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Memoir Frees Writer From Dark Days of Her Past

September 15, 1999|DENNIS McLELLAN | TIMES STAFF WRITER

Sitting beneath a table umbrella in the backyard of her 1920s bungalow on this patently sunny Southern California day, Alice Sebold is nearly two decades and a continent away from the dark tunnel where her innocence was stolen.

The tunnel--an underground entry to an amphitheater in a park bordering Syracuse University--is where Sebold was raped and beaten as an 18-year-old freshman on the last day of school in 1981.

While walking back to her dorm from a friend's home late at night, she was grabbed from behind. Covering her mouth and pinning her arms to her sides, the rapist told her, "I'll kill you if you scream."

At one point after being dragged into the tunnel--as she lay numbly on the dirty, littered ground now stained with her own blood, and the rapist had "claimed ownership" of each part of her body--Sebold promised herself this: She would one day write about this experience.

"When I was 18, 19 years old, I was one of those kind of really arty kids and obsessed with poetry and fiction," Sebold, now 36, recalls. "The poets in vogue for young girls at the time were Sylvia Plath and Anne Sexton. I felt like . . . this was something horrible that needed to be written. I mean, it's not even like you calculate it; it's just like, 'This is horrible; it has to be told.' "

"Lucky" (Scribner, $22), a literary memoir that is earning critical praise for Sebold's "unflinching" honesty and "brash, vibrant style," fulfills her promise. The title comes from a story the police told her after the rape. Another girl had been murdered and dismembered in the same tunnel. "In comparison, they said, I was lucky," Sebold writes.

The book, which Sebold wrote on the side while earning her 1998 master of fine arts degree in fiction at UC Irvine, offers a vivid account of her rape and its effect on her and her family--a family deemed "weird" by their neighbors in a suburban Pennsylvania landscape of lawn-mowing dads and station wagon-driving moms.

Sebold describes her mother as plagued by severe panic attacks; her father as a remote, work-obsessed Spanish professor who labors behind closed doors and finds it hard to comprehend that his daughter could have been raped "without some complicity" on her part.

But the rape is only the beginning of Sebold's story.

Returning to Syracuse her sophomore year after spending the summer at home, Sebold encountered her rapist on the street and notified police. The 22-year-old man was arrested and later convicted. On the morning of the day she would give her testimony in court and face the man who raped her, Sebold writes, "I had written a note to myself on my skin. 'You will die' was inked into my legs in dark blue ballpoint. And I didn't mean me."

Sebold's post-rape life has not been without its rough spots: She fell in to using heroin for three years while living in a low-income housing project in Manhattan and underwent several rounds of therapy. Yet the strong-willed Sebold demonstrates, as she writes, that "no one can pull anyone back from anywhere. You save yourself or you remain unsaved."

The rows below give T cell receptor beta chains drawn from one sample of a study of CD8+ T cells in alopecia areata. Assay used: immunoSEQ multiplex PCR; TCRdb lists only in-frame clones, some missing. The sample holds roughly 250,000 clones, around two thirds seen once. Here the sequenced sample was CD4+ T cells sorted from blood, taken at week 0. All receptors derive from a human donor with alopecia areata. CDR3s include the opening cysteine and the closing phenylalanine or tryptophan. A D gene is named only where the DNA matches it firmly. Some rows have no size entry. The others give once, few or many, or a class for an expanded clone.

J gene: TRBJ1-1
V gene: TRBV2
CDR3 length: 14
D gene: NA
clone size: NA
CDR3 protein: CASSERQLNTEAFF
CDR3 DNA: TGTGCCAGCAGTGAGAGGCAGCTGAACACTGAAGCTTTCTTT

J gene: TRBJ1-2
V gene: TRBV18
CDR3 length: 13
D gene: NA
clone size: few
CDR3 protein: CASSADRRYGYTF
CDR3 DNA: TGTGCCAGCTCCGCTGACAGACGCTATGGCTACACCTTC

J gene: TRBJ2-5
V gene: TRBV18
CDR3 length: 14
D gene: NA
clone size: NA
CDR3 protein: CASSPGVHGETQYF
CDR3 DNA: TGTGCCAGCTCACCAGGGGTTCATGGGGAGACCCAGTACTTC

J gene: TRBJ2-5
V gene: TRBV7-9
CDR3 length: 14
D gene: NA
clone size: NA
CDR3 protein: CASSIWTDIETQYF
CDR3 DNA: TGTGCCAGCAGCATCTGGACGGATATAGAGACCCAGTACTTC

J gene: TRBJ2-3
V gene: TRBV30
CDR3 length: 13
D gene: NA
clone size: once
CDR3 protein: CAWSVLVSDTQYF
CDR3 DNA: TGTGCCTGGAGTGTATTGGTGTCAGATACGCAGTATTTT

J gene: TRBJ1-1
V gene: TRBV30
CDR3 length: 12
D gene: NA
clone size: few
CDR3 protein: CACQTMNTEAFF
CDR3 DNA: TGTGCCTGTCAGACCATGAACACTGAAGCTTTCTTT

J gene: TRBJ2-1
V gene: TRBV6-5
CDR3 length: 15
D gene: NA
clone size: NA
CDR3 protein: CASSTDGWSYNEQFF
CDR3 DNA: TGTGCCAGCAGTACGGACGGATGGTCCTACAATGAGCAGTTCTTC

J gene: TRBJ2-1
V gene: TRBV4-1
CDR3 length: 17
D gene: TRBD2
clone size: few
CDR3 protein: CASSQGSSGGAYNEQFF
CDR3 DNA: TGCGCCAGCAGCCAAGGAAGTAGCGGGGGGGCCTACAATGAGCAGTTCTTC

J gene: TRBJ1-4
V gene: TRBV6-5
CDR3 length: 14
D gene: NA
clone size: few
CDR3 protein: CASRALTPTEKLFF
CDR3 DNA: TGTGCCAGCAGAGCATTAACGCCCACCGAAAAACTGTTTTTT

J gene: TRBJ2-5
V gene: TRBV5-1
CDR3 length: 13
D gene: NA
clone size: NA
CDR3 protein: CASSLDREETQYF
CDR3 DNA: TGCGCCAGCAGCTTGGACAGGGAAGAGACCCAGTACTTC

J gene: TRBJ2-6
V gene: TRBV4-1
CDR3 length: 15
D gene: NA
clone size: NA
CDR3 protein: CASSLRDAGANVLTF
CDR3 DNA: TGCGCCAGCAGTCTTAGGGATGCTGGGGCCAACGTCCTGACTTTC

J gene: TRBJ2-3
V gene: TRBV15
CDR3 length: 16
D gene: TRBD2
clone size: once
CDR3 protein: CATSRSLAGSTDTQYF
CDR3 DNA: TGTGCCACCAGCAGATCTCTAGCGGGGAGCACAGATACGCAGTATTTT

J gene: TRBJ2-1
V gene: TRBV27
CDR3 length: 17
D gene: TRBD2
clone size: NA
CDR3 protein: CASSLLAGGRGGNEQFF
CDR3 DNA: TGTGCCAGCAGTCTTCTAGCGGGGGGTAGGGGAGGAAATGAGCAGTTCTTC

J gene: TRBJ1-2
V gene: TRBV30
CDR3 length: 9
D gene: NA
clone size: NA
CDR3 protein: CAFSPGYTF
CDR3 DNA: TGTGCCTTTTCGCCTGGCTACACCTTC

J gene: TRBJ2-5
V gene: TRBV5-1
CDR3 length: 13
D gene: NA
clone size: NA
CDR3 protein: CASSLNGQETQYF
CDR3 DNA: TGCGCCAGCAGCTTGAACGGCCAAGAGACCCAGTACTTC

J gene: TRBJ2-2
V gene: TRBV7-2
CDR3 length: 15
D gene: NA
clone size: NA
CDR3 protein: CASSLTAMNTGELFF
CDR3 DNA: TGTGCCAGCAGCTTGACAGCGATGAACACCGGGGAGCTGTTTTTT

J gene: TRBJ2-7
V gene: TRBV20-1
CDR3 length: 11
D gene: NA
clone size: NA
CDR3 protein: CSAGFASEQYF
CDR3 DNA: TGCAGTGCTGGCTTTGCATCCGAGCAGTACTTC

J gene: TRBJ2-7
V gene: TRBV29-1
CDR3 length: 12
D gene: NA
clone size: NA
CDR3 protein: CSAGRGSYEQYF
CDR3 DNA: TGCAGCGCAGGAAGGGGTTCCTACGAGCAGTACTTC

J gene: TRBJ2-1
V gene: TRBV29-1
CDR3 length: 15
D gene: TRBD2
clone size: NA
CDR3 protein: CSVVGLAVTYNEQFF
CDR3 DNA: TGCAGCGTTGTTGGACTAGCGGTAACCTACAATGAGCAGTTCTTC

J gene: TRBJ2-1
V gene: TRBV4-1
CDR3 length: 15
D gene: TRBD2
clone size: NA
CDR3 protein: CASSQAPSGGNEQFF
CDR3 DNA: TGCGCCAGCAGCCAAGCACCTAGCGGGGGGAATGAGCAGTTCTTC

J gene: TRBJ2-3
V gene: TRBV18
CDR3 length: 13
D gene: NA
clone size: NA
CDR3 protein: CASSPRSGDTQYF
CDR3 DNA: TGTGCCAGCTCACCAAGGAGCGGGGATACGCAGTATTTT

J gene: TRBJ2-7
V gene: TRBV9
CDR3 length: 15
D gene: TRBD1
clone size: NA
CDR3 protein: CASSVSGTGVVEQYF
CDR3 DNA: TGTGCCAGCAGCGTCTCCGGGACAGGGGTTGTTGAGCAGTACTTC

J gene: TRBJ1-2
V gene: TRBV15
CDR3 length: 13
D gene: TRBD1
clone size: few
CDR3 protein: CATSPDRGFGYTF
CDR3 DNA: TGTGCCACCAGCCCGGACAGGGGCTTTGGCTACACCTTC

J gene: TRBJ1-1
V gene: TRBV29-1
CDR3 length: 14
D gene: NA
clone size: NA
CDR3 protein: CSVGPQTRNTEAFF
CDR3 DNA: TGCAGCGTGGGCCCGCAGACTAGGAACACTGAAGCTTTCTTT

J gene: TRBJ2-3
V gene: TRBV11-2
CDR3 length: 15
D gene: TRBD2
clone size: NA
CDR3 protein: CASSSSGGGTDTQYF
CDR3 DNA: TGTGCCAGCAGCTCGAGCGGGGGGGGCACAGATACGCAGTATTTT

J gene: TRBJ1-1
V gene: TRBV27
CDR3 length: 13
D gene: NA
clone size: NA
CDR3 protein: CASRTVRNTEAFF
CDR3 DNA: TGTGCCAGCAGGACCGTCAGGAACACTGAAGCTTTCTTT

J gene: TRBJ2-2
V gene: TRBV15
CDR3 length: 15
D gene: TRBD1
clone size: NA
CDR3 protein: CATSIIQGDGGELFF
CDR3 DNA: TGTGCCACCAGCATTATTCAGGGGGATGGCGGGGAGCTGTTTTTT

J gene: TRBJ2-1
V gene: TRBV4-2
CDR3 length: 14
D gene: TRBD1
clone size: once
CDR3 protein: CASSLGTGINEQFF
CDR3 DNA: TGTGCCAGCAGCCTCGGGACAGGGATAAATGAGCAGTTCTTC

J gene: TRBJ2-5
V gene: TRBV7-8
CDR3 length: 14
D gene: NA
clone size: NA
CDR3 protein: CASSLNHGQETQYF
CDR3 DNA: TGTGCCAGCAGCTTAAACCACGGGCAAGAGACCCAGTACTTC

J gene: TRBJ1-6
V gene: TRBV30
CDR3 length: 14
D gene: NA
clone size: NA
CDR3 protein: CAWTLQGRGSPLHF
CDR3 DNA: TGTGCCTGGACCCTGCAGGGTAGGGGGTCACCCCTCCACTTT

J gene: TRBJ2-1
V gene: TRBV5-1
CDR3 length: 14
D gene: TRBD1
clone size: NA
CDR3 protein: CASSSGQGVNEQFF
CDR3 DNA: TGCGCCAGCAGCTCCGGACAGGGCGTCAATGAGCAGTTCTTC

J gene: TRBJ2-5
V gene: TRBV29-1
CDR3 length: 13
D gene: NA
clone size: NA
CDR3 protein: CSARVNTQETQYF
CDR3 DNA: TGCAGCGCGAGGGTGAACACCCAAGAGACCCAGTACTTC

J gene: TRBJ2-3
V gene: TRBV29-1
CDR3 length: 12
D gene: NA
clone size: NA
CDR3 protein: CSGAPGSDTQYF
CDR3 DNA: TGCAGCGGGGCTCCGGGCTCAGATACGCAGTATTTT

Raves Vogue magazine: "Her commanding skill as a narrator (at her best, describing the awful crime itself, she calls to mind a fierce young Joan Didion) forces you to relive her terror. Yet somehow, she makes it all seem educational rather than sensational."

Says Newsday: " 'Lucky' succeeds not just as a record of one woman's pain and healing, but as fine creative nonfiction."

"Lucky" is not Sebold's first attempt to write about her rape.

"I wrote tons of bad poetry about it and a couple of bad novels about it--lots of bad stuff," she said with a laugh as Lilly, her year-old shepherd-husky mix frolicked on the lawn.

Early Attempts at Writing Failed

Sebold believes the novels failed because "I felt the burden of trying to write a story that would encompass all rape victims' stories and that immediately killed the idea of this individual character in the novel. So [the novels] tended to be kind of fuzzy and bland, and I didn't want to make any political missteps.

"The thing that's really freeing about the memoir was then my responsibility was only to tell my story and to tell it as well as I possibly can. So I didn't have to worry about speaking for everyone else."

At Syracuse University, she took writing classes from a luminous group of faculty members who included Raymond Carver, Tess Gallagher, Hayden Carruth and Tobias Wolff, whom she spoke to shortly after encountering her rapist on the street.

Wolff, who is best known for "This Boy's Life," his critically acclaimed memoir of growing up with an emotionally abusive stepfather, advised her: "Try, if you can, to remember everything."

"He knew," Sebold writes, "that memory could save, that it had power; that it was often the only recourse of the powerless, the oppressed or the brutalized."

Although Wolff provided the prompt for her to write about her rape, it would be Wolff's brother, Geoffrey, who provided the impetus 14 years later to turn it into a memoir.

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